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Sudan’s Military Says No Ramadan Ceasefire

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In the midst of escalating tensions in Sudan, General Yasser al-Atta, representing the country’s military, has taken a firm stance: there will be no ceasefire during the upcoming Islamic holy month of Ramadan unless certain conditions are met.

This declaration underscores the deep-seated conflict between Sudan’s armed forces and the paramilitary Rapid Support Forces (RSF), shedding light on the intricate nature of the nation’s political landscape.

Central to this conflict is a critical demand from the military, the RSF must withdraw from civilian and public spaces, a condition established during mediated talks in Jeddah last May. This requirement, emphasized by al-Atta, symbolizes the military’s commitment to upholding previous agreements and restoring order in the strife-ridden nation.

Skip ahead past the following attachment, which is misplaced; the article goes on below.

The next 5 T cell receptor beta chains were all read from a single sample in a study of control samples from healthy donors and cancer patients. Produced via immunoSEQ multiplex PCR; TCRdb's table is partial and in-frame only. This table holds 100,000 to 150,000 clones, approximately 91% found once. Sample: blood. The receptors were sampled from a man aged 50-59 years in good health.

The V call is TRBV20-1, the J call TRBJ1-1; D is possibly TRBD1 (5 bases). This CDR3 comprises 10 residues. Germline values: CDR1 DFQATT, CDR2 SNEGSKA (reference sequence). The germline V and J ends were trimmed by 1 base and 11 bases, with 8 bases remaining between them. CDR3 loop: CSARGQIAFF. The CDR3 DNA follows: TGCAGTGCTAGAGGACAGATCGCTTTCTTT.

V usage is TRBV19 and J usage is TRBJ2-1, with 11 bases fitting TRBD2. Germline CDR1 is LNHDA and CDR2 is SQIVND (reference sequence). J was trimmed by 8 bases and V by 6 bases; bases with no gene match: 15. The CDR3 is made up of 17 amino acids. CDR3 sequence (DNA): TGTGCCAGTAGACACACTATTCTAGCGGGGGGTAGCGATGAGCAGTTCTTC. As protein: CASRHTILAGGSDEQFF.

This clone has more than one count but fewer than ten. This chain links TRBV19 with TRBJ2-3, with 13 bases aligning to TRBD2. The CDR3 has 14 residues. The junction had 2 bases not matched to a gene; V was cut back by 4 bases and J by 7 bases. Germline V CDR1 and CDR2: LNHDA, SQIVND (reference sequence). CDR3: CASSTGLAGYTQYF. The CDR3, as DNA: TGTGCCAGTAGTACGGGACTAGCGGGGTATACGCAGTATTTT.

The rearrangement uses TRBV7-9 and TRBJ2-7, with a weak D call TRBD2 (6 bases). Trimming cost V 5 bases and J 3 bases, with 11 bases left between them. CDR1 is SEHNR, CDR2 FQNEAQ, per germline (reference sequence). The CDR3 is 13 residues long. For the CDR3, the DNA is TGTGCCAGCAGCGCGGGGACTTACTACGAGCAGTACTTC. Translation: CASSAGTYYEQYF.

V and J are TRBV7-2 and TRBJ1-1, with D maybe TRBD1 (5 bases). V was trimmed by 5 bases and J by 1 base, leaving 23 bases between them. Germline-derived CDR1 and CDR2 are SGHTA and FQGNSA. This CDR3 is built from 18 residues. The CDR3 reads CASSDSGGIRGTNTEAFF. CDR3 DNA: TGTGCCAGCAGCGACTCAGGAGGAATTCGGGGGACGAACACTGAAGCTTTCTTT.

The clash between the army and the RSF erupted in mid-April 2023, fueled by disagreements over Sudan’s transition to civilian rule. Since then, the conflict has inflicted significant damage, displacing communities, ravaging land, and destroying infrastructure. While the RSF initially gained ground, recent reports hint at a potential shift in momentum, with the army making strategic advances, particularly in regions like Omdurman.

The path to peace remains fraught with challenges. The RSF’s response to the military’s demands is uncertain, and past attempts to broker ceasefires have stumbled due to entrenched animosities and power struggles. Additionally, the humanitarian crisis in Sudan demands immediate attention, with millions of civilians facing displacement, hunger, and deprivation.

International bodies, including the United Nations and the United States, have condemned the violence and urged all parties to prioritize peace and humanitarian aid. However, achieving lasting reconciliation in Sudan necessitates navigating a complex interplay of political dynamics, ethnic tensions, and humanitarian imperatives.